{¶ 11} DeMarco also asserts that the panel “failed to appreciate the reason for the initial lie made at the March, 2012 pretrial.” He claims that he was “covering for Mr. Harper” and that he therefore should have been given mitigating credit for lacking a selfish motive. However, as we have explained in previous cases, “[u]nless the record weighs heavily against a hearing panel's findings, we defer to the panel's credibility determinations, inasmuch as the panel members saw and heard the witnesses firsthand.” Cuyahoga Cty. Bar Assn. v. Wise, 108 Ohio St.3d 164, 2006–Ohio–550, 842 N.E.2d 35, ¶ 24. Here, the panel, after seeing and hearing DeMarco's explanation for his conduct, found that his motive was selfish and that he likely made misrepresentations to the court because he feared that he had violated the discovery protocol by not submitting the documents to the judge for an in camera inspection. Following our precedent, we defer to the panel's assessment of DeMarco's motive.

Applicable precedent

{¶ 12} An actual suspension from the practice of law “is the general sanction when an attorney engages in dishonest conduct.” Medina Cty. Bar Assn. v. Cameron, 130 Ohio St.3d 299, 2011–Ohio–5200, 958 N.E.2d 138, ¶ 17. This is especially true when an attorney makes repeated and material false statements to a court:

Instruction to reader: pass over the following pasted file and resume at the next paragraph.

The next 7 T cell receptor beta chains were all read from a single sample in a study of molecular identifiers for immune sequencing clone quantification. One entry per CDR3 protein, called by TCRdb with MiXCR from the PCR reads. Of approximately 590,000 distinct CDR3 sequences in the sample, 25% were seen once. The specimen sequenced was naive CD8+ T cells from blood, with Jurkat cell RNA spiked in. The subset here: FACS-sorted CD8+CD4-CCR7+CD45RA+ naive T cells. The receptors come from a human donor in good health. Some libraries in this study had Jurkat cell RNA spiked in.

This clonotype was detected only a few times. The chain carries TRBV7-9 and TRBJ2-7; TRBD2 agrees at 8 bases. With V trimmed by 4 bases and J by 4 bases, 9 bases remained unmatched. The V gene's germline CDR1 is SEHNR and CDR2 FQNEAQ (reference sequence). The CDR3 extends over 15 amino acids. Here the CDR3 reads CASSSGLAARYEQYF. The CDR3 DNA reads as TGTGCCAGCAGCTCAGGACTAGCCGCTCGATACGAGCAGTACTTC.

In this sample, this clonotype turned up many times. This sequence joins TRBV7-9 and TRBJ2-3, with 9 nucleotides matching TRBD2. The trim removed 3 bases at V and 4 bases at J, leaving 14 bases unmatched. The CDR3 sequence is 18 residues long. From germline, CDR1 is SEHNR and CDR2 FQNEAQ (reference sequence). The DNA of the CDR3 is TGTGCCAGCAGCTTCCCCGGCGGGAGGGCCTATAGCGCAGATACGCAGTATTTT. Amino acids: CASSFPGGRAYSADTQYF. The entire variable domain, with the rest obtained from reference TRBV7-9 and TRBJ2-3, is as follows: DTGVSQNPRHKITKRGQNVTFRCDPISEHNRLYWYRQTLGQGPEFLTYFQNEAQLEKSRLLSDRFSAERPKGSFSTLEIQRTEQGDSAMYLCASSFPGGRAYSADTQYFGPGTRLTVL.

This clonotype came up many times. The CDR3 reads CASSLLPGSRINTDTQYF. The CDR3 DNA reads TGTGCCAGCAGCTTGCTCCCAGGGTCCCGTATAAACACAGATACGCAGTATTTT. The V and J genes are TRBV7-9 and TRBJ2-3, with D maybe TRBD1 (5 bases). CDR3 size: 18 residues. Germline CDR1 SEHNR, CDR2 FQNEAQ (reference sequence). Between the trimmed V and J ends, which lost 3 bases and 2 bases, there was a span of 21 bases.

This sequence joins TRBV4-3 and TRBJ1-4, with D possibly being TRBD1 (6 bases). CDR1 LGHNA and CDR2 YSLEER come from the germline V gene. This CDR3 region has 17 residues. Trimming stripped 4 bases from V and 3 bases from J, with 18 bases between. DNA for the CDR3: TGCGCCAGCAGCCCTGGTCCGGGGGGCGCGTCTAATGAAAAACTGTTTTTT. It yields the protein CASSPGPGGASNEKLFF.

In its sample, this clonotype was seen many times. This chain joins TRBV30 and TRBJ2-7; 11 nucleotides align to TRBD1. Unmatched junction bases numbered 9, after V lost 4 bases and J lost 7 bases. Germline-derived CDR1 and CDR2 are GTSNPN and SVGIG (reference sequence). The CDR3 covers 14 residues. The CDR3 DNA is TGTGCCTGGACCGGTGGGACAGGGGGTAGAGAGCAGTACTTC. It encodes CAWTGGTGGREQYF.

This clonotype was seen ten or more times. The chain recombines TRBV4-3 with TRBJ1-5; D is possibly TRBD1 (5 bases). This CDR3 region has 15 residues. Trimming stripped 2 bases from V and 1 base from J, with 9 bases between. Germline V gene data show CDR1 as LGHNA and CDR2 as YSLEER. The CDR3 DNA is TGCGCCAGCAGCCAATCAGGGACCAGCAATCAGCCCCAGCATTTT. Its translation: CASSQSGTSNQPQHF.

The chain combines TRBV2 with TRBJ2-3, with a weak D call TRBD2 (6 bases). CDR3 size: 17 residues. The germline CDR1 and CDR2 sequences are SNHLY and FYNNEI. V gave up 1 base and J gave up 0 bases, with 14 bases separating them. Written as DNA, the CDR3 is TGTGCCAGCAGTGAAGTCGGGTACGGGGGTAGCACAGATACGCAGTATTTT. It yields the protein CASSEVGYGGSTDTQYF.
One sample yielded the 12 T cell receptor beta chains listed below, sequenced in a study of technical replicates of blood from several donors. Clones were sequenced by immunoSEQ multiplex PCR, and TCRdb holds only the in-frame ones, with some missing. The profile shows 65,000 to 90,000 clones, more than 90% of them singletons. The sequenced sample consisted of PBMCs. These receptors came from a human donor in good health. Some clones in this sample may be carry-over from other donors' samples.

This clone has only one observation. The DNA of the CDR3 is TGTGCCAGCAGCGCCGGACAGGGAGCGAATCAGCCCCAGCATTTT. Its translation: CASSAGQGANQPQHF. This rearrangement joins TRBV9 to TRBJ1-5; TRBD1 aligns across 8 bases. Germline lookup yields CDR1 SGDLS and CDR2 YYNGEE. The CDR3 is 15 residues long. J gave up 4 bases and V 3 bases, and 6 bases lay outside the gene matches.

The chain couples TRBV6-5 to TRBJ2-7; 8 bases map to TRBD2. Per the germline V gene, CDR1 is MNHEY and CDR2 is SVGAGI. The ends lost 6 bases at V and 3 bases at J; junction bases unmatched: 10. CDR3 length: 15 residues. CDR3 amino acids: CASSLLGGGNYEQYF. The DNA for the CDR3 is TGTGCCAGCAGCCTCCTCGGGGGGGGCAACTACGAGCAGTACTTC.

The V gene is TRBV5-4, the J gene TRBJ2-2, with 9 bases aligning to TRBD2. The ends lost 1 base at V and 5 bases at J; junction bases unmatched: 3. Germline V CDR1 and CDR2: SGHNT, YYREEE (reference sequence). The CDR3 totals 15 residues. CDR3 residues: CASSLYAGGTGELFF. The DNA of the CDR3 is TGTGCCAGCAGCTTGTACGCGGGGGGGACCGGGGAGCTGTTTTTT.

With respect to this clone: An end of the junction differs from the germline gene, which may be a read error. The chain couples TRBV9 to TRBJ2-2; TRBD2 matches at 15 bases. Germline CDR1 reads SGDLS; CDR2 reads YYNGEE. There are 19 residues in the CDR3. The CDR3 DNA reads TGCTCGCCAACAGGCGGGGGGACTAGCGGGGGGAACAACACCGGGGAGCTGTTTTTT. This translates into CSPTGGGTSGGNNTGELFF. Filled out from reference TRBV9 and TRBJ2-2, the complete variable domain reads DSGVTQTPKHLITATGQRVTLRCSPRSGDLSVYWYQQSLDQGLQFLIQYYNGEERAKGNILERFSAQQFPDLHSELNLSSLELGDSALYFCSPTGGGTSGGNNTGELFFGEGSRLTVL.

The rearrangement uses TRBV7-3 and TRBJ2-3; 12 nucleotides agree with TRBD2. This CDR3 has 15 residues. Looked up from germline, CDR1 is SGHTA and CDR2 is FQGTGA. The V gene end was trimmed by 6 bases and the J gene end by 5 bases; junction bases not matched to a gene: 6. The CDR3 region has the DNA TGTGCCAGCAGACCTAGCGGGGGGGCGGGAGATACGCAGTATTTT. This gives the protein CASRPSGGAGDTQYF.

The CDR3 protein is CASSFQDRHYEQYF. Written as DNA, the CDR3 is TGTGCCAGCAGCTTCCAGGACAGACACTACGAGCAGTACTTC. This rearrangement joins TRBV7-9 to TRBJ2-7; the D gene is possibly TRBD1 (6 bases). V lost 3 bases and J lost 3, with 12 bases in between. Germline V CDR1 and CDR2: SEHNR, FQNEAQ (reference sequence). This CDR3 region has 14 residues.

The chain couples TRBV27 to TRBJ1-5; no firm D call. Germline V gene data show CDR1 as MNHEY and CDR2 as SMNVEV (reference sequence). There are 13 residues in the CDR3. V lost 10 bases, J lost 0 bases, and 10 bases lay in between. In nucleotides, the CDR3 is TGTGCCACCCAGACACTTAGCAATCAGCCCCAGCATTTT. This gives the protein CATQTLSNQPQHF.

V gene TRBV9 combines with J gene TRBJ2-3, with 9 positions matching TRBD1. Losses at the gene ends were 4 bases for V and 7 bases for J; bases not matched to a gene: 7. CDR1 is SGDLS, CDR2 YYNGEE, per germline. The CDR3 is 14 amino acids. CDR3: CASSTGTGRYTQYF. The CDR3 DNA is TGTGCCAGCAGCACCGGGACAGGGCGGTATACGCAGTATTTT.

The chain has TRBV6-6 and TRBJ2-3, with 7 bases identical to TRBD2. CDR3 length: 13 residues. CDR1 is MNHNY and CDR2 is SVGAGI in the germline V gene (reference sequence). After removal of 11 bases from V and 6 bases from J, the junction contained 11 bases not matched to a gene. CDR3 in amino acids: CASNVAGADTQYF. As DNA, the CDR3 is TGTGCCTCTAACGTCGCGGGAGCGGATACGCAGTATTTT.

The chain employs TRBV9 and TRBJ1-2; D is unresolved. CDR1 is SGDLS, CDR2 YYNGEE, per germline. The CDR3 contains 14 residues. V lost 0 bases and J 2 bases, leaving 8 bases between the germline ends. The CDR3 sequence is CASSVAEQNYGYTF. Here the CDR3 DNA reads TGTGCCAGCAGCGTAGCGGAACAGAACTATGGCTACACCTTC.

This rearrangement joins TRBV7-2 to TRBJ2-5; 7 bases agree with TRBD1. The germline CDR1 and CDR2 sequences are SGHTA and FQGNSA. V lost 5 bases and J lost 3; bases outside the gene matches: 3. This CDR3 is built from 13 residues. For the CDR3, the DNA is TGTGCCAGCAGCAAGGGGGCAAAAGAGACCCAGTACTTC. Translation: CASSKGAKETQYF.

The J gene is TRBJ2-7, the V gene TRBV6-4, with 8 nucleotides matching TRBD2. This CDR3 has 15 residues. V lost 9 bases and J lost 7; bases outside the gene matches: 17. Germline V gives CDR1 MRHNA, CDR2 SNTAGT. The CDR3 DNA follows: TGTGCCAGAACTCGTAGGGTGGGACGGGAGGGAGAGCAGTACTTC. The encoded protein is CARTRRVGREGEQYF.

A lawyer who engages in a material misrepresentation to a court or a pattern of dishonesty with a client violates, at a minimum, the lawyer's oath of office * * *. Such conduct strikes at the very core of a lawyer's relationship with the court and with the client. Respect for our profession is diminished with every deceitful act of a lawyer. We cannot expect citizens to trust that lawyers are honest if we have not yet sanctioned those who are not. * * * When an attorney engages in a course of conduct resulting in a finding that the attorney has violated [the disciplinary rule prohibiting conduct involving dishonesty, fraud, deceit, or misrepresentation], the attorney will be actually suspended from the practice of law for an appropriate period of time.